Tennessee Marijuana Law and the Sessions Memorandum

Written by | Hemp and Cannabis Updates

Tennessee Marijuana Law and the Jeff Sessions Memorandum

On Thursday, January 4, 2018, Attorney General Jeff Sessions reversed a series of Obama-era policies which had relaxed the federal prosecutorial stance towards marijuana-friendly laws enacted in the individual states.  One well known such policy, the “Cole Memorandum” (named after its author, then deputy attorney general, Jim Cole) recognized that the drug was still illegal under the federal Controlled Substances Act, but gave federal prosecutors the permission to focus their resources elsewhere as long as the states didn’t threaten other federal priorities, such as prevention of the distribution of the drug to minors and the targeting of cartels.

Click Here to check out the Cole Memo for yourself.

Though marijuana is still a Schedule I drug under the United States Controlled Substances Act (CSA) and, thus, strictly illegal from the federal perspective, the Cole Memorandum provided the industry with a shot of confidence which resulted in the expansion of recreational legalization, medical allowances for marijuana, and progression of the industrial hemp and CBD industries.

So what did Sessions say?

In a written statement issued on Thursday, January 4, 2018 and titled “MEMORANDUM FOR ALL UNITED STATES ATTORNEYS, SUBJECT:  Marijuana Enforcement,” Sessions stated that:  “In deciding which marijuana activities to prosecute under these laws with the department’s finite resources, prosecutors should follow the well-established principles that govern all federal prosecutions…”  “These principles require federal prosecutors deciding which cases to prosecute to weigh all relevant considerations of the crime, the deterrent effect of criminal prosecution, and the cumulative impact of particular crimes on the community.”

Click Here to check out Sessions statement for yourself.

Perhaps more importantly, what did Sessions not say?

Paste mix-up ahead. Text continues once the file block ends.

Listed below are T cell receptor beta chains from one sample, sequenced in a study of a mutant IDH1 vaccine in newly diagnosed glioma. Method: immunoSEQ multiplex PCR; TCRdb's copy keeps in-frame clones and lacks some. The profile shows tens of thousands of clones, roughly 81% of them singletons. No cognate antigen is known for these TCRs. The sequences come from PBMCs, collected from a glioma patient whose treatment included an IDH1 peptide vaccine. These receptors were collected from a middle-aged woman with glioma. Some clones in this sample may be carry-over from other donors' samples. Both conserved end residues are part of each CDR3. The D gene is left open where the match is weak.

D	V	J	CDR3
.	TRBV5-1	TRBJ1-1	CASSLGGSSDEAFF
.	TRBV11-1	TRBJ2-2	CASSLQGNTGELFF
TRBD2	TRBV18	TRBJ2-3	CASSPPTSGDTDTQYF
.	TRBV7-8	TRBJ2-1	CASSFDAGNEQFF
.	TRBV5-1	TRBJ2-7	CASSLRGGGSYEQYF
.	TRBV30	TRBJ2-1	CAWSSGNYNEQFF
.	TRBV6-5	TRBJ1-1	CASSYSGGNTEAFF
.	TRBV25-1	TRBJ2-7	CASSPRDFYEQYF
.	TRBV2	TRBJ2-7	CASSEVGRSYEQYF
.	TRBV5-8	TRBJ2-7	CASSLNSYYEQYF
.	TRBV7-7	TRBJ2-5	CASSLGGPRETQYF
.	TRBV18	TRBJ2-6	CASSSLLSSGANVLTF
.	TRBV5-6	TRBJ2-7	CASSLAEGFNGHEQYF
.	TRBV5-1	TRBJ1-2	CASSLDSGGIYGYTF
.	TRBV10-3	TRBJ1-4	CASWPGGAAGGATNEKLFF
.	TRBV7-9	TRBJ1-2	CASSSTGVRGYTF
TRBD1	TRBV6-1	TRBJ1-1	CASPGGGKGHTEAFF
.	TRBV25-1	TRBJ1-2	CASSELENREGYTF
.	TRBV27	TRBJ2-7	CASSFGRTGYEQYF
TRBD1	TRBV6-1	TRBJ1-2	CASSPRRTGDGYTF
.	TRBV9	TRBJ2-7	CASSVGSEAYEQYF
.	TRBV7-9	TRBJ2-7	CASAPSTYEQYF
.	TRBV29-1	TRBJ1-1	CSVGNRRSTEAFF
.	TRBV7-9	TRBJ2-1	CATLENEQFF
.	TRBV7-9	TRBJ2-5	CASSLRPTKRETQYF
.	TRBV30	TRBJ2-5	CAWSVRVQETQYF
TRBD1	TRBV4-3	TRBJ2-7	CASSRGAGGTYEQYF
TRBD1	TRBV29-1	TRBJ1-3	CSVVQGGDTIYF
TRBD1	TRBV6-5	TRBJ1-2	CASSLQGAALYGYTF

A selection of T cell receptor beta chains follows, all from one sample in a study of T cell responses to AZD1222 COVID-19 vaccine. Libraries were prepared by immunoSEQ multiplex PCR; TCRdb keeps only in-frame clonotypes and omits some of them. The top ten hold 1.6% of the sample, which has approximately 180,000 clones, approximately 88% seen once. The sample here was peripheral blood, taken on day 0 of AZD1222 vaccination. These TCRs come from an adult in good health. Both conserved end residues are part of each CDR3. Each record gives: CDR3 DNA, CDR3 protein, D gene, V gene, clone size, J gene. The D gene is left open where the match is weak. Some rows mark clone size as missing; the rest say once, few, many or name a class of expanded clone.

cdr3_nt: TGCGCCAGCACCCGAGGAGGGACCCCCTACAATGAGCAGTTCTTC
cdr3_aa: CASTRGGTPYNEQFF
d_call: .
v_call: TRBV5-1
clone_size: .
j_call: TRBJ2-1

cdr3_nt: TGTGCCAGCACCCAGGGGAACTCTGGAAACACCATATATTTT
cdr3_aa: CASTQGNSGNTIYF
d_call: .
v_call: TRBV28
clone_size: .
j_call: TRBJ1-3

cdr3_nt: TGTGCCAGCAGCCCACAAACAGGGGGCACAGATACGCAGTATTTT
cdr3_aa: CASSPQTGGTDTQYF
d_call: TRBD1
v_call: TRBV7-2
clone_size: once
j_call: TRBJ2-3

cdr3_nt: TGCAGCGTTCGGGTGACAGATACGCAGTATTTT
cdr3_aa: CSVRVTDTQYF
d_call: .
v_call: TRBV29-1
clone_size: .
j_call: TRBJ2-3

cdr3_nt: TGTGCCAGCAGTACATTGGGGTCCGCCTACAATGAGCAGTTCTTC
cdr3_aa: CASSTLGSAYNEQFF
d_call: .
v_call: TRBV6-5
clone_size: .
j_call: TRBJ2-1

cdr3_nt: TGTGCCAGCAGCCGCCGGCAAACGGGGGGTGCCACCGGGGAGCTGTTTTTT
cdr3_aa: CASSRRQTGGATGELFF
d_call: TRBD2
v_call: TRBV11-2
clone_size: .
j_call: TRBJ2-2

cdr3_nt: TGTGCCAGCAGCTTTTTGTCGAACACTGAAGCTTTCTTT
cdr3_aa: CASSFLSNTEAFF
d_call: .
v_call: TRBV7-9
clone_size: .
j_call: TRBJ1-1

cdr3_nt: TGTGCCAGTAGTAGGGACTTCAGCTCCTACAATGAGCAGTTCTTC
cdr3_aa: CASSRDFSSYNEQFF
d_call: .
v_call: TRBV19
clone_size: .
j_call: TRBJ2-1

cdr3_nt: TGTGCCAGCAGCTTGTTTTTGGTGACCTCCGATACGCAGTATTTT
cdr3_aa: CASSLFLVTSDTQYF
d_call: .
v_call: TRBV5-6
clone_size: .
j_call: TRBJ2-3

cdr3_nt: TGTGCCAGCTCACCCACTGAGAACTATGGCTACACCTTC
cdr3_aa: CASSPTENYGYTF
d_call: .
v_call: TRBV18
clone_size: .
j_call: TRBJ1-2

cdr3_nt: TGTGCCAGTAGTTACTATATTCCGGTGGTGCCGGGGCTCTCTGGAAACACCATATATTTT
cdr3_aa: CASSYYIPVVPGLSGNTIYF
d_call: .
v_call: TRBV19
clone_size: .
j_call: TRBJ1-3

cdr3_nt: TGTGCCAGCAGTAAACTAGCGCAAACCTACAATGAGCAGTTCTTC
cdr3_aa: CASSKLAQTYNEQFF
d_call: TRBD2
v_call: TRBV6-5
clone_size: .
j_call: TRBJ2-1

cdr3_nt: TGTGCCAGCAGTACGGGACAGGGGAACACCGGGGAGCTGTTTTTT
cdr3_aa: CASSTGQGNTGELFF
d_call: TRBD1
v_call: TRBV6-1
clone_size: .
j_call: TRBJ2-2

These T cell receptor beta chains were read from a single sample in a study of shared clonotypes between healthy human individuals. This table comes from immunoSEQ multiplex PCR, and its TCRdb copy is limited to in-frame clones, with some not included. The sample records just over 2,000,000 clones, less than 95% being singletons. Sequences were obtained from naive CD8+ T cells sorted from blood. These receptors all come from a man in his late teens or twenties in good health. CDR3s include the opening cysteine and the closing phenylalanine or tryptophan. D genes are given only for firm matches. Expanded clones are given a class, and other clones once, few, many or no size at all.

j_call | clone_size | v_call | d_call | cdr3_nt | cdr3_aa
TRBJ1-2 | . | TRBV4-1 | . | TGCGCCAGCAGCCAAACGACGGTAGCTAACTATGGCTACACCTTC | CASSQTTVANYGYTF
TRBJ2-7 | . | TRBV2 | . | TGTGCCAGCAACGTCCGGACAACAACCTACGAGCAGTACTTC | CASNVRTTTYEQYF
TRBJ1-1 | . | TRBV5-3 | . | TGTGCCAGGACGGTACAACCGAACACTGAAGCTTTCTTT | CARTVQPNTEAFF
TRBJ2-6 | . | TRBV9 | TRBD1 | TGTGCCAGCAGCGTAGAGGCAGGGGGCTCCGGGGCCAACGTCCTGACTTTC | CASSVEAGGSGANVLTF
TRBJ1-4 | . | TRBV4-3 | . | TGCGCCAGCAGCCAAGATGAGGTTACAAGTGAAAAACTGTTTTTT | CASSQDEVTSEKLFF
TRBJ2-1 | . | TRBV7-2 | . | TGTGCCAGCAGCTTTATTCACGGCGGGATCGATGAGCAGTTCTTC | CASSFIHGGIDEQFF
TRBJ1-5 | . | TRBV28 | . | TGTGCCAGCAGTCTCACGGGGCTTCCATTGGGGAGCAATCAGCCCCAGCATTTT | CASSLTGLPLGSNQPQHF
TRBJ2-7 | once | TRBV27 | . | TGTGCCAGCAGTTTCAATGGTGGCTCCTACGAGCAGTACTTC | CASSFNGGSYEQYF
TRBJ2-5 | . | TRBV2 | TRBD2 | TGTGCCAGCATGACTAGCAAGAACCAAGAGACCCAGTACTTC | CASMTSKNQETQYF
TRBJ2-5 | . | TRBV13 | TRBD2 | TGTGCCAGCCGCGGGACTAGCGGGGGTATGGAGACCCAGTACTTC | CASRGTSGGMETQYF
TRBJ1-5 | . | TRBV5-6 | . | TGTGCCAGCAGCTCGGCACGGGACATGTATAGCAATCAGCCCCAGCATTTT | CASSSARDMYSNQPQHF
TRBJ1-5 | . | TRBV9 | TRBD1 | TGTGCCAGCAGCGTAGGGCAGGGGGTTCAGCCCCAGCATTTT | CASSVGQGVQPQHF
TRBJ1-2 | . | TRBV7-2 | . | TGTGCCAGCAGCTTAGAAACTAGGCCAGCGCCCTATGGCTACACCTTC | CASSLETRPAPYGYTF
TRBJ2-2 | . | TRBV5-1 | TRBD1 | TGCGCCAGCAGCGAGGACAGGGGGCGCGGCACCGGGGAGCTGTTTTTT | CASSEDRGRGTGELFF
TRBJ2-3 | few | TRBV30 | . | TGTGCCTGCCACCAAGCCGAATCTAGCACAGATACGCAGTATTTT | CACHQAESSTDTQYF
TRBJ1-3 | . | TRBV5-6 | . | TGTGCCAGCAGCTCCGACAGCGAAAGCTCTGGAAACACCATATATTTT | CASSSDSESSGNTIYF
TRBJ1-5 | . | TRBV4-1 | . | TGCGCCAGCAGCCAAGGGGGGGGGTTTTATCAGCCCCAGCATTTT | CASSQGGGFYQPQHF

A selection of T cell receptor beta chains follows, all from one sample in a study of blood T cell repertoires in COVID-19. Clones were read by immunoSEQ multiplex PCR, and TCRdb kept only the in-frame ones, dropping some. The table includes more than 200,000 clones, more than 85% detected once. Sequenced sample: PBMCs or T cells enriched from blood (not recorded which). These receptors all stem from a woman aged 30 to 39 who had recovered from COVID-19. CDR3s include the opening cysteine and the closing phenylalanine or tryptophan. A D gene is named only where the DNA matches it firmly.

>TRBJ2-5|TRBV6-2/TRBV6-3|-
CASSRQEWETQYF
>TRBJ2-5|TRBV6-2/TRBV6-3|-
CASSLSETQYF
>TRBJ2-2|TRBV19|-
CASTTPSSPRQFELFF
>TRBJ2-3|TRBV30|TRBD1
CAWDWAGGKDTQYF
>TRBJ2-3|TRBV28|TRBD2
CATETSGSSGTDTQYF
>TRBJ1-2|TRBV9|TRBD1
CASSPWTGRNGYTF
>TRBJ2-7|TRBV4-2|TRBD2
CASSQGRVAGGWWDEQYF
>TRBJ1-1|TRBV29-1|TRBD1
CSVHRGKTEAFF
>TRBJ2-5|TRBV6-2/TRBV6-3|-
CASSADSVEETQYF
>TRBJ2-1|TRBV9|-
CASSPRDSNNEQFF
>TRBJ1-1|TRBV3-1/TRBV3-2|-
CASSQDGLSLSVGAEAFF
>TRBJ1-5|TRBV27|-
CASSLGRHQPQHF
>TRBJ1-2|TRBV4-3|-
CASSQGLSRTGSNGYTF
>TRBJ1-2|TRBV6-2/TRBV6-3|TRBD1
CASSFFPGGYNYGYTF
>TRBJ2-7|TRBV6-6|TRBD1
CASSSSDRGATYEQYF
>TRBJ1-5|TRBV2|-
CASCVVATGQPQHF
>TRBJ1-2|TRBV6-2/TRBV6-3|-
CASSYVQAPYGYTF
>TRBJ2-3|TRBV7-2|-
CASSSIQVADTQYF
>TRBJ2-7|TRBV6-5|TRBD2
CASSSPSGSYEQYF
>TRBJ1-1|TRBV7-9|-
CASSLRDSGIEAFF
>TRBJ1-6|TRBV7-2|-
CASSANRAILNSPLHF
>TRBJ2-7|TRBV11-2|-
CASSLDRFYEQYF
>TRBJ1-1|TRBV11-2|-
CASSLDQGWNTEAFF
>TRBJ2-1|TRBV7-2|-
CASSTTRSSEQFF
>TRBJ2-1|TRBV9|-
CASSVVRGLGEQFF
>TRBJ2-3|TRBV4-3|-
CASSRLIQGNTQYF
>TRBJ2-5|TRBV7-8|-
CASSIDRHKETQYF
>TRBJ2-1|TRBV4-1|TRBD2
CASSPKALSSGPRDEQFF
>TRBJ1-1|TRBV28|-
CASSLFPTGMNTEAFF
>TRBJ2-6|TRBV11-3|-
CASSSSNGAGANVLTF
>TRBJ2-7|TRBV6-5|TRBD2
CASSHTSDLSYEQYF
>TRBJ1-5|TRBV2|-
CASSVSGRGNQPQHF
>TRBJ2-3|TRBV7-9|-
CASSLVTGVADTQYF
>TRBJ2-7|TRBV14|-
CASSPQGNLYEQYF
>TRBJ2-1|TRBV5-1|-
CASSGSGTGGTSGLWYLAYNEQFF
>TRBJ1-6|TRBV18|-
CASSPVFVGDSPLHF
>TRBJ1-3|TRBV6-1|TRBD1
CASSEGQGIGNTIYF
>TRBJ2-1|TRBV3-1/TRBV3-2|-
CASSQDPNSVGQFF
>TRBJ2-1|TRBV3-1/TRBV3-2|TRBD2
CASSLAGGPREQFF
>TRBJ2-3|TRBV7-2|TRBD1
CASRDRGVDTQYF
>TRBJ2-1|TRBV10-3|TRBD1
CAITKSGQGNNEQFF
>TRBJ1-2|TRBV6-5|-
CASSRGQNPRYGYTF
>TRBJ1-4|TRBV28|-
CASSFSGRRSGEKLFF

Sessions has consistently taken the position that any and all drug use, whether it be meth, opioid abuse, or marijuana, serves as a detriment to the strength of our nation.  Many industry members have anticipated that when the time and resources were dedicated by Sessions to issue a memorandum pertaining to marijuana prosecution, it would be a clear “call to action” which would include a directive for prosecutors to follow as well as a summary statement of the fiscal resources to be contributed towards prosecutorial measures.

Sessions did not do that.  Of the Sessions statement, Jim Cole has commented that the industry must simply wait to see what each individual US attorney does with the discretion that it has been given by Sessions in terms of how to implement the new policy.  Some states, such as Colorado, are already releasing statements informing the public that no changes will be made regarding the prosecution of marijuana-related crimes.

Tennessee remains a state where the use of medical marijuana is legal, albeit in very limited scope, but the growing, processing and sale of medical marijuana is illegal.  Tennessee does however allow for the growth, processing, possession and use of “industrial hemp,” as defined under T.C.A. § 43-26-102.  Under Tennessee law, industrial hemp must contain less than 0.3% THC content and must be grown and processed by licensed industry members.  Industrial hemp in Tennessee may be processed into consumable products such as lotions, balms or oils.

Stay tuned for federal and Tennessee cannabis industry updates and, as always, please do not hesitate to contact me with any questions.

Last modified: January 9, 2018